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Using whales as a stalking horse

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GreensMPs 18 Jan 2008

The debate flying in Crikey.com.au about whaling campaigns in recent days is symptomatic of the way predictable players use the summer whaling season as an opportunity to further their anti-environmental campaigns. Here's my contribution to the debate from today's Crikey email. Apologies if the links are behind the Crikey paywall...

Steve Shallhorn, my former boss at Greenpeace Australia Pacific and a man whom I admire, has, I fear, looked straight through a forest to focus on one particular tree.

His suggestion in Crikey yesterday that ITS Global may have taken on the Japanese whalers as a new client may or may not be an accurate guess. But it is not relevant.

Khalil Hegarty's piece in Crikey on Wednesday was not about the whales. The details of the piece, sprinkled liberally as usual with half-truths and distortions, were a side-show to the main event: the ongoing campaign to discredit and undermine the environment movement.

ITS Global, and its Managing Director, Alan Oxley, are world leaders in the anti-environment cause. Their view has always been that the best way to achieve the goals of their clients - unfettered logging across PNG and the region, building the Tamar Valley Pulp Mill, slowing action on climate change, etc - is to place their opponents in as bad a light as possible.

This means that spreading misinformation about Greenpeace's whaling campaign, as detailed by Steve Shallhorn yesterday, is entirely relevant to ITS Global's work for the Malaysian logging giant, Rimbunan Hijua, for whom Greenpeace is a bete noir. Whaling is, we hardly need reminding, a far higher profile campaign than logging. So any mud that sticks to Greenpeace over whales is likely to have a bigger impact on Greenpeace's capacity to campaign effectively for sustainable logging than any mud thrown directly at them over forestry.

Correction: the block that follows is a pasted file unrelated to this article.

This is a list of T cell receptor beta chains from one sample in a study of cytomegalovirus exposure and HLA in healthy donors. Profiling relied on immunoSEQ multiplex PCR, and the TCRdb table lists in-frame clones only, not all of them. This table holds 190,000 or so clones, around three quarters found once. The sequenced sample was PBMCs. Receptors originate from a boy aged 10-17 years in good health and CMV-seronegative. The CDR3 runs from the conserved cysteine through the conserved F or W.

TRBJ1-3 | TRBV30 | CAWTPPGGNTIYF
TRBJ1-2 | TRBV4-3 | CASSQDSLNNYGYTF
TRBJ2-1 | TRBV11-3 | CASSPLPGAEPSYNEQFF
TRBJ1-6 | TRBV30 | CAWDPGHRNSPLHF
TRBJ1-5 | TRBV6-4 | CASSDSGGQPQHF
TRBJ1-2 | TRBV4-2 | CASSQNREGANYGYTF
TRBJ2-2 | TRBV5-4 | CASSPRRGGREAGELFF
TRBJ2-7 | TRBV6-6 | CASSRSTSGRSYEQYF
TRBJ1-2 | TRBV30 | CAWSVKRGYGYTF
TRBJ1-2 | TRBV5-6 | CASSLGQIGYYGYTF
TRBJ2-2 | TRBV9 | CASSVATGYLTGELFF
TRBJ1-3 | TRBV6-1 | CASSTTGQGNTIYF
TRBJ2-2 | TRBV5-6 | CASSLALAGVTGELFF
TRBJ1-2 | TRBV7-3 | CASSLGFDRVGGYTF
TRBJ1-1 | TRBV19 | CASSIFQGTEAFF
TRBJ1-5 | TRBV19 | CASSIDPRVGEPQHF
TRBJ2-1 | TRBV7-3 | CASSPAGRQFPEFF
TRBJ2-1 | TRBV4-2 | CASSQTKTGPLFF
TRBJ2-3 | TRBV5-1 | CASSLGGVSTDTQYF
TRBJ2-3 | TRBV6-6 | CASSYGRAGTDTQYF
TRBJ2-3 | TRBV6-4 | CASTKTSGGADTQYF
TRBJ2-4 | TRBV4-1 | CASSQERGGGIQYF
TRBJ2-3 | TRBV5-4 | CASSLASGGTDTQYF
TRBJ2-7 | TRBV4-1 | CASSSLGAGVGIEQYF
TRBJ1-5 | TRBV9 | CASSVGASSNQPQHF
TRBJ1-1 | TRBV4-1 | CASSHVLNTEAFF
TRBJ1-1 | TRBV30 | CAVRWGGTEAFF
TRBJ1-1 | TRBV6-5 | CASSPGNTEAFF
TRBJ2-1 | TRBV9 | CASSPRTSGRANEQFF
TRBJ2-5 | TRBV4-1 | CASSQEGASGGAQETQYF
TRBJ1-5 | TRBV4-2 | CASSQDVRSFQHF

To take a further step back, Oxley and ITS Global are strongly focussed on slowing and undermining effective action on climate change. Taking a pot-shot at Greenpeace over whales could help discredit one of the strongest and most public climate campaigning organisations on the planet.

Indeed, it might not be a stretch too far to suggest that ITS Global actively sought out the consultancy on the Tamar Valley Pulp Mill not only to help get the Mill built, but as an effective avenue for attacking and undermining the Australian environment movement.

Having said all that, it wouldn't surprise me to find out that an organisation that works for some of the world's greatest environmental vandals had taken on the Japanese whalers as clients. But they don't need to be working for the whalers in order to find it useful to help them.

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